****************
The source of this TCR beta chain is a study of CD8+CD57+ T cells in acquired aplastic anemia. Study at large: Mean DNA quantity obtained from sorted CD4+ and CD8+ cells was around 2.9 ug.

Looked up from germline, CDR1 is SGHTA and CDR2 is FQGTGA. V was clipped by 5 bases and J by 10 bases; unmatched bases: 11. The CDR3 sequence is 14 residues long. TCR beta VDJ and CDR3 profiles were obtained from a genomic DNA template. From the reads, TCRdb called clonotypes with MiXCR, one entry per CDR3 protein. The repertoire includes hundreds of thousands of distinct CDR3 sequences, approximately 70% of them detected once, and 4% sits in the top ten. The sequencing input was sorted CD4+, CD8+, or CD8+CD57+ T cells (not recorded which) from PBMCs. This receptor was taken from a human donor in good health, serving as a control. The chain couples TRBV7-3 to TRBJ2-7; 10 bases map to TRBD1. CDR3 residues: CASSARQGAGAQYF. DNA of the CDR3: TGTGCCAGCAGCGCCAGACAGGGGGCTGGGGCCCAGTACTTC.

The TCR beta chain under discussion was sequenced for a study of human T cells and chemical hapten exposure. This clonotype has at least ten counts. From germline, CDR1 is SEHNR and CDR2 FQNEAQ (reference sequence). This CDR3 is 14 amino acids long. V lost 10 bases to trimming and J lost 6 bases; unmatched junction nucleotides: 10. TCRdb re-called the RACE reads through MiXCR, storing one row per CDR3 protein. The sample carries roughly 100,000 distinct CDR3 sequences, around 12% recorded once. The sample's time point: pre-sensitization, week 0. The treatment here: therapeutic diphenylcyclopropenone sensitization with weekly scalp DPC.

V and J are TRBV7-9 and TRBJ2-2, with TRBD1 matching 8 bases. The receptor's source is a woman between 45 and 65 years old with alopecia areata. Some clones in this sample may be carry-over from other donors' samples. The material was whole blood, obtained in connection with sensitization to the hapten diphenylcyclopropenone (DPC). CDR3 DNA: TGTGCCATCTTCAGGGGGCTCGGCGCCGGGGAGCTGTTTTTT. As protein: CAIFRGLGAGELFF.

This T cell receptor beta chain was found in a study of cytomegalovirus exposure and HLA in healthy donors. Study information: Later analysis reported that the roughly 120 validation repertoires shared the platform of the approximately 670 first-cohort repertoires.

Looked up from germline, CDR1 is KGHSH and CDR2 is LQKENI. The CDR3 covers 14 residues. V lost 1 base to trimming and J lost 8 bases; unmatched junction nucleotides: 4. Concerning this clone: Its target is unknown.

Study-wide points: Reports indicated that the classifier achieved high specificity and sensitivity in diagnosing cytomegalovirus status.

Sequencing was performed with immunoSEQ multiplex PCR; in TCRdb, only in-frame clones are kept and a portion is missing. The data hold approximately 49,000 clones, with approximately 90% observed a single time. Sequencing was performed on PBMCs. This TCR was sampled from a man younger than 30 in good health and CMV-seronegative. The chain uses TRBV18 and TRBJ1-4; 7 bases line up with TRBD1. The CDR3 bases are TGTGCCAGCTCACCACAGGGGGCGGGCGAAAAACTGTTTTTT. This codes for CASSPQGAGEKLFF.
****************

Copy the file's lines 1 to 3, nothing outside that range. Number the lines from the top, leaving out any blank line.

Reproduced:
The source of this TCR beta chain is a study of CD8+CD57+ T cells in acquired aplastic anemia. Study at large: Mean DNA quantity obtained from sorted CD4+ and CD8+ cells was around 2.9 ug.

Looked up from germline, CDR1 is SGHTA and CDR2 is FQGTGA. V was clipped by 5 bases and J by 10 bases; unmatched bases: 11. The CDR3 sequence is 14 residues long. TCR beta VDJ and CDR3 profiles were obtained from a genomic DNA template. From the reads, TCRdb called clonotypes with MiXCR, one entry per CDR3 protein. The repertoire includes hundreds of thousands of distinct CDR3 sequences, approximately 70% of them detected once, and 4% sits in the top ten. The sequencing input was sorted CD4+, CD8+, or CD8+CD57+ T cells (not recorded which) from PBMCs. This receptor was taken from a human donor in good health, serving as a control. The chain couples TRBV7-3 to TRBJ2-7; 10 bases map to TRBD1. CDR3 residues: CASSARQGAGAQYF. DNA of the CDR3: TGTGCCAGCAGCGCCAGACAGGGGGCTGGGGCCCAGTACTTC.

The TCR beta chain under discussion was sequenced for a study of human T cells and chemical hapten exposure. This clonotype has at least ten counts. From germline, CDR1 is SEHNR and CDR2 FQNEAQ (reference sequence). This CDR3 is 14 amino acids long. V lost 10 bases to trimming and J lost 6 bases; unmatched junction nucleotides: 10. TCRdb re-called the RACE reads through MiXCR, storing one row per CDR3 protein. The sample carries roughly 100,000 distinct CDR3 sequences, around 12% recorded once. The sample's time point: pre-sensitization, week 0. The treatment here: therapeutic diphenylcyclopropenone sensitization with weekly scalp DPC.